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Structural and conformational determinants of macrocycle cell permeability

An Erratum to this article was published on 18 July 2017

This article has been updated


Macrocycles are of increasing interest as chemical probes and drugs for intractable targets like protein–protein interactions, but the determinants of their cell permeability and oral absorption are poorly understood. To enable rational design of cell-permeable macrocycles, we generated an extensive data set under consistent experimental conditions for more than 200 non-peptidic, de novo–designed macrocycles from the Broad Institute's diversity-oriented screening collection. This revealed how specific functional groups, substituents and molecular properties impact cell permeability. Analysis of energy-minimized structures for stereo- and regioisomeric sets provided fundamental insight into how dynamic, intramolecular interactions in the 3D conformations of macrocycles may be linked to physicochemical properties and permeability. Combined use of quantitative structure–permeability modeling and the procedure for conformational analysis now, for the first time, provides chemists with a rational approach to design cell-permeable non-peptidic macrocycles with potential for oral absorption.

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Figure 1: Overview of properties of the representative macrocycle selection.
Figure 2: Molecular properties influencing cell permeability of macrocycles.
Figure 3: Influence of lipophilicity and polar features on cell permeability.
Figure 4: Influence of substructural features on cell permeability.
Figure 5: Explanation of stereospecific differences in Caco-2 cell permeability and efflux for stereo- and regioisomeric macrocycles.
Figure 6: Permeability predictions for de novo–designed macrocycles.

Change history

  • 15 May 2017

    In the version of this article initially published, two chemical compounds in Figure 5c were incorrectly drawn as protonated secondary amines instead of tertiary amines. The error has been corrected in the HTML and PDF versions of the article.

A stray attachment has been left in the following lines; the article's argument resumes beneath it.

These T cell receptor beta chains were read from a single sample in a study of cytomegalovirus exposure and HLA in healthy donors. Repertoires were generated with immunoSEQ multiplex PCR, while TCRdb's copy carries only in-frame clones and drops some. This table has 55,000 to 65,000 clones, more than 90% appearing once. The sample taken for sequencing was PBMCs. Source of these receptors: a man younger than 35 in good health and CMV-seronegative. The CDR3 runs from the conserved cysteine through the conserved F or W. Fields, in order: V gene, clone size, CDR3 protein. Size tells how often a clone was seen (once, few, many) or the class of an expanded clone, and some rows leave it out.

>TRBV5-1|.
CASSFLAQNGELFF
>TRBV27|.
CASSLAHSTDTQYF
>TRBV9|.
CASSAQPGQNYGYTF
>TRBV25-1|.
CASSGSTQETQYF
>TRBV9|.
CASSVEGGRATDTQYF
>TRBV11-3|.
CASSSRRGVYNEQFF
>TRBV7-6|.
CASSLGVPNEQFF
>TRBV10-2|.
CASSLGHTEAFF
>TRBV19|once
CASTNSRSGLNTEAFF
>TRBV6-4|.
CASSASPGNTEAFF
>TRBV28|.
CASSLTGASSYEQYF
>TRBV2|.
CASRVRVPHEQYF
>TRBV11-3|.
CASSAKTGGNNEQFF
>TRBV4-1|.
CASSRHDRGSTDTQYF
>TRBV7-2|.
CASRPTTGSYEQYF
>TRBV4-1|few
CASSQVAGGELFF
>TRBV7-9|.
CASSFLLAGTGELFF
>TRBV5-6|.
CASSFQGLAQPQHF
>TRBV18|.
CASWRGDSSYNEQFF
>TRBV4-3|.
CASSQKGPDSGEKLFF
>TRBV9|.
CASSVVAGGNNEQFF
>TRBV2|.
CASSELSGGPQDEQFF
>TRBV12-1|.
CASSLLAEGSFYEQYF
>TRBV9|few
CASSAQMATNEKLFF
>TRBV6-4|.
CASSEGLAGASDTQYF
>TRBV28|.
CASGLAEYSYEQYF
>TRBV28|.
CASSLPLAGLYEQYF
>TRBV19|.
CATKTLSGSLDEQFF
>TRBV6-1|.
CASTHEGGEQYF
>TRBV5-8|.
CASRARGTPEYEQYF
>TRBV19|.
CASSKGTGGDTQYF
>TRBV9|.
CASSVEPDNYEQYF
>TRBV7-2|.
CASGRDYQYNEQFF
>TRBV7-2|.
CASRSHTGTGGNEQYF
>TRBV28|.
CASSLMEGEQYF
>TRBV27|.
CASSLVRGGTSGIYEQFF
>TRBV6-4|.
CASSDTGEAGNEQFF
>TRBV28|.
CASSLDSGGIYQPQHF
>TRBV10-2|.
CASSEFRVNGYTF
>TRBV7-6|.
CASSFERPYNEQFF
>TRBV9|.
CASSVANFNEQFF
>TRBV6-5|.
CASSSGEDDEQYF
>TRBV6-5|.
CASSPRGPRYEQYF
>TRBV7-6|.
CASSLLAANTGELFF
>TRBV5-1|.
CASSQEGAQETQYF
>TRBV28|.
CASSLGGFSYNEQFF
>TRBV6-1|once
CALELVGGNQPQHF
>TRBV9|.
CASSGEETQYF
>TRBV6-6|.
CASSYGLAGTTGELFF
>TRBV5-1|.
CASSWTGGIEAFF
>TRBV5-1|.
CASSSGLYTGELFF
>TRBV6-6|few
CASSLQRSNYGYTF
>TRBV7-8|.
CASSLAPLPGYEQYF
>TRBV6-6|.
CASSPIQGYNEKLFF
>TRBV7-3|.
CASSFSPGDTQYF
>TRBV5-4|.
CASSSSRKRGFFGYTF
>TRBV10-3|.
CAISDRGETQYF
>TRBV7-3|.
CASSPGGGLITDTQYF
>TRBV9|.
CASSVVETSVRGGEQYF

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This work was funded by a postdoctoral fellowship at AstraZeneca R&D Gothenburg (B.O.), the Carl Trygger Foundation (P. Matsson), the Swedish Research Council (grant no. 2822; P.A.) and the NIGMS-sponsored Center of Excellence in Chemical Methodology and Library Development (Broad Institute CMLD; P50 GM069721). ChemAxon and Simulations Plus are graciously acknowledged for providing access to the Instant JChem and ADMET Predictor software, respectively. We thank J. Wernevik, O. Hedge and R. Svensson for determining logD and pKa data, respectively, and J. Holmgren, L. Fredlund and C. Vedin for assistance with Caco-2 cell measurements. We also thank C. Mulrooney and J. Ulander for helpful discussions pertaining to computational experiments.

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Authors and Affiliations



B.O. and P. Matsson made major contributions to this work. J.K., C.H., M.A.F. and P.A. initiated the project. J.K., J.R.D., C.H., M.W.D.P., P.A., P. Matsson and B.O. designed experiments. J.K., J.R.D., C.H., M.W.D.P. and P.A. supervised the work. J.R.D., M.A.F., M.D.L. and G.M. were part of a team at the Broad Institute which designed and synthesized the macrocycles. B.O. performed biochemical experiments and cell assays. S.E.J. measured solubility. B.O. and R.J.L. performed NMR studies. B.C.D. assembled the beyond rule of 5 data set. C.T., P. McCarren, P. Matsson and B.O. performed conformational analysis. P. Matsson built the chemical networks for compound selection and PLS and RF multivariate regression models. U.N. built SVM and RF regression models. C.T. predicted cell permeability. P. Matsson, B.O. and B.C.D. analyzed the data. J.K., B.O., P. Matsson and J.R.D. prepared the manuscript, with feedback and contributions from the other authors.

Corresponding authors

Correspondence to Jeremy R Duvall or Jan Kihlberg.

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Competing interests

B.O., C.T., C.H., M.W.D.P. and R.J.L. are employees at AstraZeneca. M.D.L., G.M. and J.R.D. are employees at Ensemble Therapeutics.

Supplementary information

Supplementary Text and Figures

Supplementary Results, Supplementary Tables 1–53 and Supplementary Figures 1–38. (PDF 7626 kb)

Supplementary Dataset 1

All experimental data and structures. (TXT 513 kb)

Supplementary Dataset 2

All experimental data and structures. (XLSX 98 kb)

Supplementary Dataset 3

QSPR Models – Descriptors and model coefficients. (XLSX 12211 kb)

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Over, B., Matsson, P., Tyrchan, C. et al. Structural and conformational determinants of macrocycle cell permeability. Nat Chem Biol 12, 1065–1074 (2016).

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